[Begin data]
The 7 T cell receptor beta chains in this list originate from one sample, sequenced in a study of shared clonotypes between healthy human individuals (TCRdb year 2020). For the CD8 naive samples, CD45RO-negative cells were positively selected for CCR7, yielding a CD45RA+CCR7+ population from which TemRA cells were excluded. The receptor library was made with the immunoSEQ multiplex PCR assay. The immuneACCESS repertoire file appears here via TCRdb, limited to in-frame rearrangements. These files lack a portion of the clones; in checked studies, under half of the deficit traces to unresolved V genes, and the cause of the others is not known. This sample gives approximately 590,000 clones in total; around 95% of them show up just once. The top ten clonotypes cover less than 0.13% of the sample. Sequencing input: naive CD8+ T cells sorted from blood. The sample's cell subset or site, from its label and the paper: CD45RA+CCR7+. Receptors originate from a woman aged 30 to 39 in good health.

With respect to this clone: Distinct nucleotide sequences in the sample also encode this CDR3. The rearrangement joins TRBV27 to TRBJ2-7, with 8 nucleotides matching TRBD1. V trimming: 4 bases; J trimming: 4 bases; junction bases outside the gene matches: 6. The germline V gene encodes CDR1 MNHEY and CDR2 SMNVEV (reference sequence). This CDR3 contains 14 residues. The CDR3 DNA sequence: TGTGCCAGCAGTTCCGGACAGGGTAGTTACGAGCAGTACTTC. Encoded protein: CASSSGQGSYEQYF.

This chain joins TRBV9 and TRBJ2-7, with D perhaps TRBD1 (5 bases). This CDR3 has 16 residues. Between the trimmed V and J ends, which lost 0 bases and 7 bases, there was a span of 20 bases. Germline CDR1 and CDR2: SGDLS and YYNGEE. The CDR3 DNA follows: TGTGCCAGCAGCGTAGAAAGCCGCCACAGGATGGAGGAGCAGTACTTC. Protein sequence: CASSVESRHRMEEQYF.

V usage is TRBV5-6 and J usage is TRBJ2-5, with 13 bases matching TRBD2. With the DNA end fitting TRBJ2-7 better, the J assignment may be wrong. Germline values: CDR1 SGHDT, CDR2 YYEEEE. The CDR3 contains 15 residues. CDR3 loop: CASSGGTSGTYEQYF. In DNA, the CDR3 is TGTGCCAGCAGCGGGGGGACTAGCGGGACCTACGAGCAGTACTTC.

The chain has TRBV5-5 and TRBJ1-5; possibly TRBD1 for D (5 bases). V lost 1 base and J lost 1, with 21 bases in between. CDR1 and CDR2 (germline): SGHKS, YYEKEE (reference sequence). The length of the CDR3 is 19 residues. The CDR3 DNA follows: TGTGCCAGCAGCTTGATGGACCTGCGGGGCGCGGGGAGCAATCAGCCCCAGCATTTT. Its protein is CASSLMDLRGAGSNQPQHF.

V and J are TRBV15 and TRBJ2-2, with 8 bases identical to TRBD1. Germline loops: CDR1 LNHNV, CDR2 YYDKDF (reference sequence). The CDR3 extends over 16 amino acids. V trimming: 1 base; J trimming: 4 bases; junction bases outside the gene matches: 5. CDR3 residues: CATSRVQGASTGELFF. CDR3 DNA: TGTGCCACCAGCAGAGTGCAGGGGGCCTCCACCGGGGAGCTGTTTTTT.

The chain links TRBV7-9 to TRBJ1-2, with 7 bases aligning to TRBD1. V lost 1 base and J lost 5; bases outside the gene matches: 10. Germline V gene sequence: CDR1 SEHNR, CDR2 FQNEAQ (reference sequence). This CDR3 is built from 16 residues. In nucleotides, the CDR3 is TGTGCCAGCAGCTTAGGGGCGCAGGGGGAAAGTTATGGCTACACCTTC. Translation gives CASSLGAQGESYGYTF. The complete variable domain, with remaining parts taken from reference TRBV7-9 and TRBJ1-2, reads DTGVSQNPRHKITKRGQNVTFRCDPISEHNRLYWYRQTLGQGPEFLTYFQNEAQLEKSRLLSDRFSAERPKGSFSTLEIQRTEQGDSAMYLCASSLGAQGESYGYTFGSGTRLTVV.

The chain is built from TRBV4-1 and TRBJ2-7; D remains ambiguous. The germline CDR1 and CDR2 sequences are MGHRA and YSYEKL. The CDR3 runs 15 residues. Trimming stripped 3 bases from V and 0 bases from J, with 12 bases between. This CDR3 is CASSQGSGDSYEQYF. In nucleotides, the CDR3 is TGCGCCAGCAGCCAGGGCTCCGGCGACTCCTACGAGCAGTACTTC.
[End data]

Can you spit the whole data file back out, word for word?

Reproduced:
The 7 T cell receptor beta chains in this list originate from one sample, sequenced in a study of shared clonotypes between healthy human individuals (TCRdb year 2020). For the CD8 naive samples, CD45RO-negative cells were positively selected for CCR7, yielding a CD45RA+CCR7+ population from which TemRA cells were excluded. The receptor library was made with the immunoSEQ multiplex PCR assay. The immuneACCESS repertoire file appears here via TCRdb, limited to in-frame rearrangements. These files lack a portion of the clones; in checked studies, under half of the deficit traces to unresolved V genes, and the cause of the others is not known. This sample gives approximately 590,000 clones in total; around 95% of them show up just once. The top ten clonotypes cover less than 0.13% of the sample. Sequencing input: naive CD8+ T cells sorted from blood. The sample's cell subset or site, from its label and the paper: CD45RA+CCR7+. Receptors originate from a woman aged 30 to 39 in good health.

With respect to this clone: Distinct nucleotide sequences in the sample also encode this CDR3. The rearrangement joins TRBV27 to TRBJ2-7, with 8 nucleotides matching TRBD1. V trimming: 4 bases; J trimming: 4 bases; junction bases outside the gene matches: 6. The germline V gene encodes CDR1 MNHEY and CDR2 SMNVEV (reference sequence). This CDR3 contains 14 residues. The CDR3 DNA sequence: TGTGCCAGCAGTTCCGGACAGGGTAGTTACGAGCAGTACTTC. Encoded protein: CASSSGQGSYEQYF.

This chain joins TRBV9 and TRBJ2-7, with D perhaps TRBD1 (5 bases). This CDR3 has 16 residues. Between the trimmed V and J ends, which lost 0 bases and 7 bases, there was a span of 20 bases. Germline CDR1 and CDR2: SGDLS and YYNGEE. The CDR3 DNA follows: TGTGCCAGCAGCGTAGAAAGCCGCCACAGGATGGAGGAGCAGTACTTC. Protein sequence: CASSVESRHRMEEQYF.

V usage is TRBV5-6 and J usage is TRBJ2-5, with 13 bases matching TRBD2. With the DNA end fitting TRBJ2-7 better, the J assignment may be wrong. Germline values: CDR1 SGHDT, CDR2 YYEEEE. The CDR3 contains 15 residues. CDR3 loop: CASSGGTSGTYEQYF. In DNA, the CDR3 is TGTGCCAGCAGCGGGGGGACTAGCGGGACCTACGAGCAGTACTTC.

The chain has TRBV5-5 and TRBJ1-5; possibly TRBD1 for D (5 bases). V lost 1 base and J lost 1, with 21 bases in between. CDR1 and CDR2 (germline): SGHKS, YYEKEE (reference sequence). The length of the CDR3 is 19 residues. The CDR3 DNA follows: TGTGCCAGCAGCTTGATGGACCTGCGGGGCGCGGGGAGCAATCAGCCCCAGCATTTT. Its protein is CASSLMDLRGAGSNQPQHF.

V and J are TRBV15 and TRBJ2-2, with 8 bases identical to TRBD1. Germline loops: CDR1 LNHNV, CDR2 YYDKDF (reference sequence). The CDR3 extends over 16 amino acids. V trimming: 1 base; J trimming: 4 bases; junction bases outside the gene matches: 5. CDR3 residues: CATSRVQGASTGELFF. CDR3 DNA: TGTGCCACCAGCAGAGTGCAGGGGGCCTCCACCGGGGAGCTGTTTTTT.

The chain links TRBV7-9 to TRBJ1-2, with 7 bases aligning to TRBD1. V lost 1 base and J lost 5; bases outside the gene matches: 10. Germline V gene sequence: CDR1 SEHNR, CDR2 FQNEAQ (reference sequence). This CDR3 is built from 16 residues. In nucleotides, the CDR3 is TGTGCCAGCAGCTTAGGGGCGCAGGGGGAAAGTTATGGCTACACCTTC. Translation gives CASSLGAQGESYGYTF. The complete variable domain, with remaining parts taken from reference TRBV7-9 and TRBJ1-2, reads DTGVSQNPRHKITKRGQNVTFRCDPISEHNRLYWYRQTLGQGPEFLTYFQNEAQLEKSRLLSDRFSAERPKGSFSTLEIQRTEQGDSAMYLCASSLGAQGESYGYTFGSGTRLTVV.

The chain is built from TRBV4-1 and TRBJ2-7; D remains ambiguous. The germline CDR1 and CDR2 sequences are MGHRA and YSYEKL. The CDR3 runs 15 residues. Trimming stripped 3 bases from V and 0 bases from J, with 12 bases between. This CDR3 is CASSQGSGDSYEQYF. In nucleotides, the CDR3 is TGCGCCAGCAGCCAGGGCTCCGGCGACTCCTACGAGCAGTACTTC.